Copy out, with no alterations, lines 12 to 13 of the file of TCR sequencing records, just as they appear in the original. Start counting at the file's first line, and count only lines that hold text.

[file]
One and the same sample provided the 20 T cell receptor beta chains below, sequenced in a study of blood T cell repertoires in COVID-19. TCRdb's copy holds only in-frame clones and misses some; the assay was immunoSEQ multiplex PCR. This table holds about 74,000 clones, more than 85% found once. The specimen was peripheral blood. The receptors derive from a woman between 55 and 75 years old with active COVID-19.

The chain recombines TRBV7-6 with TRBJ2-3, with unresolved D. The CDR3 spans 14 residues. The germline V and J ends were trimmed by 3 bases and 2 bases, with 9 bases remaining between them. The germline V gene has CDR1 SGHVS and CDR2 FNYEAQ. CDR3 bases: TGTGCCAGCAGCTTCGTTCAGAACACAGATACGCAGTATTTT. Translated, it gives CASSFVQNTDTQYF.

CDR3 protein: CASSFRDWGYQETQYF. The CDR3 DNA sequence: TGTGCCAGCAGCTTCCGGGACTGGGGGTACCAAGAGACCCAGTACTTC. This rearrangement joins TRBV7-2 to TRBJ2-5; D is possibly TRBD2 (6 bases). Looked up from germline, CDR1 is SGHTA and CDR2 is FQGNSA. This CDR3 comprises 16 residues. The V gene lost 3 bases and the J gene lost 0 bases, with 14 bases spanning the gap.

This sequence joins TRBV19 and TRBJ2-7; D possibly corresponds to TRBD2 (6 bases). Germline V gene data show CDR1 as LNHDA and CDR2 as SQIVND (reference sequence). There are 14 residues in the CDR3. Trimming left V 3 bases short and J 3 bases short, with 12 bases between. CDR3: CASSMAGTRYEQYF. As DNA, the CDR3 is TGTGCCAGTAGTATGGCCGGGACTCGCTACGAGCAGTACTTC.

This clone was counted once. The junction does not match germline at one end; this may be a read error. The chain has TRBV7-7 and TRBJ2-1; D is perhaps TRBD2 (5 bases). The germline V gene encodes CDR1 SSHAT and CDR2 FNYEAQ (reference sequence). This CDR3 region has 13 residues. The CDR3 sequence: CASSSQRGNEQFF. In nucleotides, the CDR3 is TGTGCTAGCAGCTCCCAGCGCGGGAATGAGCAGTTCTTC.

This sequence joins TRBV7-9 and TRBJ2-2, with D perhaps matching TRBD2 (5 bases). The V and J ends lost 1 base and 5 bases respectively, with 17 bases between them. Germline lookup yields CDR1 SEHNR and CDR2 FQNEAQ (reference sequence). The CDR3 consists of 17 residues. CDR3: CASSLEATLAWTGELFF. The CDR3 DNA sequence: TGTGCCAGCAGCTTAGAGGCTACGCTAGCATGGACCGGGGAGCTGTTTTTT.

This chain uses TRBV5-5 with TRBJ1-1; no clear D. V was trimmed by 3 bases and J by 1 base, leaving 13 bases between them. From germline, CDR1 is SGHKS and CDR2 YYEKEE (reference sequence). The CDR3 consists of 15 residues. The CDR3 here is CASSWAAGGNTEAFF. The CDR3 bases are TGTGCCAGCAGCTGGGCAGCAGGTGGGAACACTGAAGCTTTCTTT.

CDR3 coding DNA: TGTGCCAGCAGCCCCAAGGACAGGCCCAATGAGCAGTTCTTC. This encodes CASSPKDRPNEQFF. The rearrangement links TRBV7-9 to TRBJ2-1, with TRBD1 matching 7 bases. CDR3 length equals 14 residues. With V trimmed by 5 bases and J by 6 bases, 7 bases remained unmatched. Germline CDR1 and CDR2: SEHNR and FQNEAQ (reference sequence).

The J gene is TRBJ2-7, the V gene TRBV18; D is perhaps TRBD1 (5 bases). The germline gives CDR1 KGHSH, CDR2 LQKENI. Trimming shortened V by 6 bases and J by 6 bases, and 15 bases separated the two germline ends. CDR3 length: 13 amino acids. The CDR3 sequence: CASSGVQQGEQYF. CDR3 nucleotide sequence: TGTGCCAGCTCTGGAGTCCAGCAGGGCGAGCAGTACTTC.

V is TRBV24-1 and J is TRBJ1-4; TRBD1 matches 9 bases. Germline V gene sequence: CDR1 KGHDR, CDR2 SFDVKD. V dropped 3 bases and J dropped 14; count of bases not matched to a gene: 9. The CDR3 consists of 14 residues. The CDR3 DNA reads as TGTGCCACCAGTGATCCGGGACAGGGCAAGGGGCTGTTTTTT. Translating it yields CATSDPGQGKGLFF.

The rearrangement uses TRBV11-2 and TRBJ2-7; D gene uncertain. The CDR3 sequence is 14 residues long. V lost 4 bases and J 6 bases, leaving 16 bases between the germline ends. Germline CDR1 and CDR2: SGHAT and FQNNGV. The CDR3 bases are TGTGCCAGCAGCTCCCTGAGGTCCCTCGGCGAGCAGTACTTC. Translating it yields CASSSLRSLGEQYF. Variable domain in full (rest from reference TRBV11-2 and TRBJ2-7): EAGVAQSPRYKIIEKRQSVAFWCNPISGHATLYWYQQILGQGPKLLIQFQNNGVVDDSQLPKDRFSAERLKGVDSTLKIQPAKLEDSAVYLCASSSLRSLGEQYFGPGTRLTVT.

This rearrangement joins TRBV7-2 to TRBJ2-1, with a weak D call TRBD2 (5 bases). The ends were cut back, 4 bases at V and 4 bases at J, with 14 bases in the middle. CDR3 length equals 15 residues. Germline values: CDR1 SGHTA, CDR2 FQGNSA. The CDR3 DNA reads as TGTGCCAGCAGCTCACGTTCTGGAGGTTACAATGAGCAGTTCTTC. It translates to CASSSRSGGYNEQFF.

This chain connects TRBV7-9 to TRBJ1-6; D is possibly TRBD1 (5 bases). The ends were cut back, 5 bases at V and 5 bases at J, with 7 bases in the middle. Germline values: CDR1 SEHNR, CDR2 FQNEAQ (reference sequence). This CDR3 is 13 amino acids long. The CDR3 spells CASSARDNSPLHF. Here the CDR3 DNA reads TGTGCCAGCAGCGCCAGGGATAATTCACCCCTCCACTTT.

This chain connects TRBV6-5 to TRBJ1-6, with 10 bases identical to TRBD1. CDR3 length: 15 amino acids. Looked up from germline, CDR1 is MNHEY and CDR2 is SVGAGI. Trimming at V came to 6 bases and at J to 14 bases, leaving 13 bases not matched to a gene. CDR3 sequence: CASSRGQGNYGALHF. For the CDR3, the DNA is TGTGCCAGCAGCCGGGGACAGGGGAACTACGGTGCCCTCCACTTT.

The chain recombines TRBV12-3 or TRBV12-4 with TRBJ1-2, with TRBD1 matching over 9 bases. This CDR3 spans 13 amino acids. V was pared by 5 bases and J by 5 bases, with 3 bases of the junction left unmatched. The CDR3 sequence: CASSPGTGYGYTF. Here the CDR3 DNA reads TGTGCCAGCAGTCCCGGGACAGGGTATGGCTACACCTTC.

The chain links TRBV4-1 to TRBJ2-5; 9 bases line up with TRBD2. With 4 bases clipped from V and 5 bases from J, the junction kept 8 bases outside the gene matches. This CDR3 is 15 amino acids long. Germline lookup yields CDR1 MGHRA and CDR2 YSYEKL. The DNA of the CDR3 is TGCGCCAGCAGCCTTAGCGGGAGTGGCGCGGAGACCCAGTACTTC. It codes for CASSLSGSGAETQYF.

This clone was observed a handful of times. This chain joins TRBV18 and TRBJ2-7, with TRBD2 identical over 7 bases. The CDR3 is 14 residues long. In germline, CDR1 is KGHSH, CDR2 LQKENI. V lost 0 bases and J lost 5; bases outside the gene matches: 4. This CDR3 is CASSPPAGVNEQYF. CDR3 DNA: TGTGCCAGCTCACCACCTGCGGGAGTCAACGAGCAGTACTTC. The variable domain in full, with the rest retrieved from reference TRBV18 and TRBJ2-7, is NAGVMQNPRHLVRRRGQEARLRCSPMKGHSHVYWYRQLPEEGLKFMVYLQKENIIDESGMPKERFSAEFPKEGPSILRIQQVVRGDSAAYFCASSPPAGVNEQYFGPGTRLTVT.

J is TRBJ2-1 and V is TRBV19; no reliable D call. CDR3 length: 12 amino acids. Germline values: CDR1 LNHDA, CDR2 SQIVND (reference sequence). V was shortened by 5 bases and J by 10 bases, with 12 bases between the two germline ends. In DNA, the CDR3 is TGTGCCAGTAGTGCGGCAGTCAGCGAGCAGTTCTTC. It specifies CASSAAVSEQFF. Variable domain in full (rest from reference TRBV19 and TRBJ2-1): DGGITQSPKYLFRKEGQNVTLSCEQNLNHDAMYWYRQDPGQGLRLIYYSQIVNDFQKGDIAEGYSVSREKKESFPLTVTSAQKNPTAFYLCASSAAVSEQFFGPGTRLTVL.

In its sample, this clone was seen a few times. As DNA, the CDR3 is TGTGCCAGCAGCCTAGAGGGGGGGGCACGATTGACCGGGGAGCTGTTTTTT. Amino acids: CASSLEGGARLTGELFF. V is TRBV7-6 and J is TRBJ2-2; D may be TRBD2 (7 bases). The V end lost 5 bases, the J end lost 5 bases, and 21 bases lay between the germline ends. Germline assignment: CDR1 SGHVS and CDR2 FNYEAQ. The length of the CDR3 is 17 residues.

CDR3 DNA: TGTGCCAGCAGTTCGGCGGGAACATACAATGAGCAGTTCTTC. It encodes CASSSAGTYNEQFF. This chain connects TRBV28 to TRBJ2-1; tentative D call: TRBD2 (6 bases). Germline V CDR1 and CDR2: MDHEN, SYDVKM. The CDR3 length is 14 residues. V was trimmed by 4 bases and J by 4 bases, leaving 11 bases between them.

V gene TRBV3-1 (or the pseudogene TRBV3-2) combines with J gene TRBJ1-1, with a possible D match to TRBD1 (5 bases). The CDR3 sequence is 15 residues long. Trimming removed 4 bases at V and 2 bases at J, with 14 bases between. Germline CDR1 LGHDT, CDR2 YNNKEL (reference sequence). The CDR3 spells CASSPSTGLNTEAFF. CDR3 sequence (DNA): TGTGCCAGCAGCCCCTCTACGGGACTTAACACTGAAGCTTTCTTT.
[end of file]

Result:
This rearrangement joins TRBV7-2 to TRBJ2-1, with a weak D call TRBD2 (5 bases). The ends were cut back, 4 bases at V and 4 bases at J, with 14 bases in the middle. CDR3 length equals 15 residues. Germline values: CDR1 SGHTA, CDR2 FQGNSA. The CDR3 DNA reads as TGTGCCAGCAGCTCACGTTCTGGAGGTTACAATGAGCAGTTCTTC. It translates to CASSSRSGGYNEQFF.

This chain connects TRBV7-9 to TRBJ1-6; D is possibly TRBD1 (5 bases). The ends were cut back, 5 bases at V and 5 bases at J, with 7 bases in the middle. Germline values: CDR1 SEHNR, CDR2 FQNEAQ (reference sequence). This CDR3 is 13 amino acids long. The CDR3 spells CASSARDNSPLHF. Here the CDR3 DNA reads TGTGCCAGCAGCGCCAGGGATAATTCACCCCTCCACTTT.